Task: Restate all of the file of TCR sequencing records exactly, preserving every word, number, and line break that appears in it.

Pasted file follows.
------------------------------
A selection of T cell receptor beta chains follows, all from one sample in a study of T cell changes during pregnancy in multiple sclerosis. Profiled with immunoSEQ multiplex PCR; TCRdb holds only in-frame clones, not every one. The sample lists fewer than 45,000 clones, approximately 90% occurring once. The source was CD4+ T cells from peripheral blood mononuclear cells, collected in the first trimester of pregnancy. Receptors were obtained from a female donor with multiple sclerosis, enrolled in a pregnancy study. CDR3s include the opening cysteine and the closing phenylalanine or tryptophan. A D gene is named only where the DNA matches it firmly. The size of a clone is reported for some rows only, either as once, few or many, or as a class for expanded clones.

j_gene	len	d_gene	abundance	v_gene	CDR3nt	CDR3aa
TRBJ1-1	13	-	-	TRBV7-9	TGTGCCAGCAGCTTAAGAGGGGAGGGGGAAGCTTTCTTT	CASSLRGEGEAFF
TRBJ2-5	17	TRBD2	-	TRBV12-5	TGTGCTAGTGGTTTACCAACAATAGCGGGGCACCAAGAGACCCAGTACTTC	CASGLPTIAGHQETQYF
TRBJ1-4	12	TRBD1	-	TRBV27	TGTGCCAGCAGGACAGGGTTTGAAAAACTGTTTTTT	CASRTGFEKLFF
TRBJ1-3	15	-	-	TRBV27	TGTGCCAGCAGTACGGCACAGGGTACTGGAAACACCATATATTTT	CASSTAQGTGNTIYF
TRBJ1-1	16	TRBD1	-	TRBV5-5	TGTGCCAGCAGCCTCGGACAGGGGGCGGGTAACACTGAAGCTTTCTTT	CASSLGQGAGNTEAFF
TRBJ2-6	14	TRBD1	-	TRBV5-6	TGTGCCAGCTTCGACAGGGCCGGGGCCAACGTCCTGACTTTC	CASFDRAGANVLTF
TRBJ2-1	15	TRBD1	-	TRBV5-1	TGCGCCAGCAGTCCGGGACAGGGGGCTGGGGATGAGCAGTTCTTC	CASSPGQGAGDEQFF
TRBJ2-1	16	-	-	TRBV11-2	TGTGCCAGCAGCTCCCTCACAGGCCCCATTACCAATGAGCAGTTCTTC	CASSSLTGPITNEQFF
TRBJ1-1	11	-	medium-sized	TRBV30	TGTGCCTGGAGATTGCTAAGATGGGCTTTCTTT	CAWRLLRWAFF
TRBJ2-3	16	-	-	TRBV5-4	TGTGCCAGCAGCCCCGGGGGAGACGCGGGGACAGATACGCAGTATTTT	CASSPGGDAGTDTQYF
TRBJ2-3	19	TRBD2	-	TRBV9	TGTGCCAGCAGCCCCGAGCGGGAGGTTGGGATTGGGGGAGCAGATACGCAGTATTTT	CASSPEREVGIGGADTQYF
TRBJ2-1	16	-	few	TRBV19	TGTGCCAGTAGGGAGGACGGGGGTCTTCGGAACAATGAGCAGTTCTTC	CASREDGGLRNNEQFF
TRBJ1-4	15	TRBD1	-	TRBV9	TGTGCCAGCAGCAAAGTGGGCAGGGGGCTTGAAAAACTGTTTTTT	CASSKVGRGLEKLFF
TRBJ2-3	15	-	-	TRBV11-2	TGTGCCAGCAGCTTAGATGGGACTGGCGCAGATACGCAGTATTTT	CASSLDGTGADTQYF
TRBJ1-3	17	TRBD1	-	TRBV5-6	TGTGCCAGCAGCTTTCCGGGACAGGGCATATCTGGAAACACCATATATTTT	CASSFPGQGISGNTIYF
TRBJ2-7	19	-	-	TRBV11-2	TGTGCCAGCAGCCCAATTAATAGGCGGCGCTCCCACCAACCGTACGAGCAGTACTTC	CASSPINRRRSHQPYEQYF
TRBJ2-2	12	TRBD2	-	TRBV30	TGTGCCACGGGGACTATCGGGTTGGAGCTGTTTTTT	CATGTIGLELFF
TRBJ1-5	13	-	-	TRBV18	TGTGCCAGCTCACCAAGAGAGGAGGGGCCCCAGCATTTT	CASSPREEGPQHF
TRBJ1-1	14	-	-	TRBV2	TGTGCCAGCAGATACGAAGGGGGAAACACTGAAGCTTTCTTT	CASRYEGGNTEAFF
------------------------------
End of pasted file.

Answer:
A selection of T cell receptor beta chains follows, all from one sample in a study of T cell changes during pregnancy in multiple sclerosis. Profiled with immunoSEQ multiplex PCR; TCRdb holds only in-frame clones, not every one. The sample lists fewer than 45,000 clones, approximately 90% occurring once. The source was CD4+ T cells from peripheral blood mononuclear cells, collected in the first trimester of pregnancy. Receptors were obtained from a female donor with multiple sclerosis, enrolled in a pregnancy study. CDR3s include the opening cysteine and the closing phenylalanine or tryptophan. A D gene is named only where the DNA matches it firmly. The size of a clone is reported for some rows only, either as once, few or many, or as a class for expanded clones.

j_gene	len	d_gene	abundance	v_gene	CDR3nt	CDR3aa
TRBJ1-1	13	-	-	TRBV7-9	TGTGCCAGCAGCTTAAGAGGGGAGGGGGAAGCTTTCTTT	CASSLRGEGEAFF
TRBJ2-5	17	TRBD2	-	TRBV12-5	TGTGCTAGTGGTTTACCAACAATAGCGGGGCACCAAGAGACCCAGTACTTC	CASGLPTIAGHQETQYF
TRBJ1-4	12	TRBD1	-	TRBV27	TGTGCCAGCAGGACAGGGTTTGAAAAACTGTTTTTT	CASRTGFEKLFF
TRBJ1-3	15	-	-	TRBV27	TGTGCCAGCAGTACGGCACAGGGTACTGGAAACACCATATATTTT	CASSTAQGTGNTIYF
TRBJ1-1	16	TRBD1	-	TRBV5-5	TGTGCCAGCAGCCTCGGACAGGGGGCGGGTAACACTGAAGCTTTCTTT	CASSLGQGAGNTEAFF
TRBJ2-6	14	TRBD1	-	TRBV5-6	TGTGCCAGCTTCGACAGGGCCGGGGCCAACGTCCTGACTTTC	CASFDRAGANVLTF
TRBJ2-1	15	TRBD1	-	TRBV5-1	TGCGCCAGCAGTCCGGGACAGGGGGCTGGGGATGAGCAGTTCTTC	CASSPGQGAGDEQFF
TRBJ2-1	16	-	-	TRBV11-2	TGTGCCAGCAGCTCCCTCACAGGCCCCATTACCAATGAGCAGTTCTTC	CASSSLTGPITNEQFF
TRBJ1-1	11	-	medium-sized	TRBV30	TGTGCCTGGAGATTGCTAAGATGGGCTTTCTTT	CAWRLLRWAFF
TRBJ2-3	16	-	-	TRBV5-4	TGTGCCAGCAGCCCCGGGGGAGACGCGGGGACAGATACGCAGTATTTT	CASSPGGDAGTDTQYF
TRBJ2-3	19	TRBD2	-	TRBV9	TGTGCCAGCAGCCCCGAGCGGGAGGTTGGGATTGGGGGAGCAGATACGCAGTATTTT	CASSPEREVGIGGADTQYF
TRBJ2-1	16	-	few	TRBV19	TGTGCCAGTAGGGAGGACGGGGGTCTTCGGAACAATGAGCAGTTCTTC	CASREDGGLRNNEQFF
TRBJ1-4	15	TRBD1	-	TRBV9	TGTGCCAGCAGCAAAGTGGGCAGGGGGCTTGAAAAACTGTTTTTT	CASSKVGRGLEKLFF
TRBJ2-3	15	-	-	TRBV11-2	TGTGCCAGCAGCTTAGATGGGACTGGCGCAGATACGCAGTATTTT	CASSLDGTGADTQYF
TRBJ1-3	17	TRBD1	-	TRBV5-6	TGTGCCAGCAGCTTTCCGGGACAGGGCATATCTGGAAACACCATATATTTT	CASSFPGQGISGNTIYF
TRBJ2-7	19	-	-	TRBV11-2	TGTGCCAGCAGCCCAATTAATAGGCGGCGCTCCCACCAACCGTACGAGCAGTACTTC	CASSPINRRRSHQPYEQYF
TRBJ2-2	12	TRBD2	-	TRBV30	TGTGCCACGGGGACTATCGGGTTGGAGCTGTTTTTT	CATGTIGLELFF
TRBJ1-5	13	-	-	TRBV18	TGTGCCAGCTCACCAAGAGAGGAGGGGCCCCAGCATTTT	CASSPREEGPQHF
TRBJ1-1	14	-	-	TRBV2	TGTGCCAGCAGATACGAAGGGGGAAACACTGAAGCTTTCTTT	CASRYEGGNTEAFF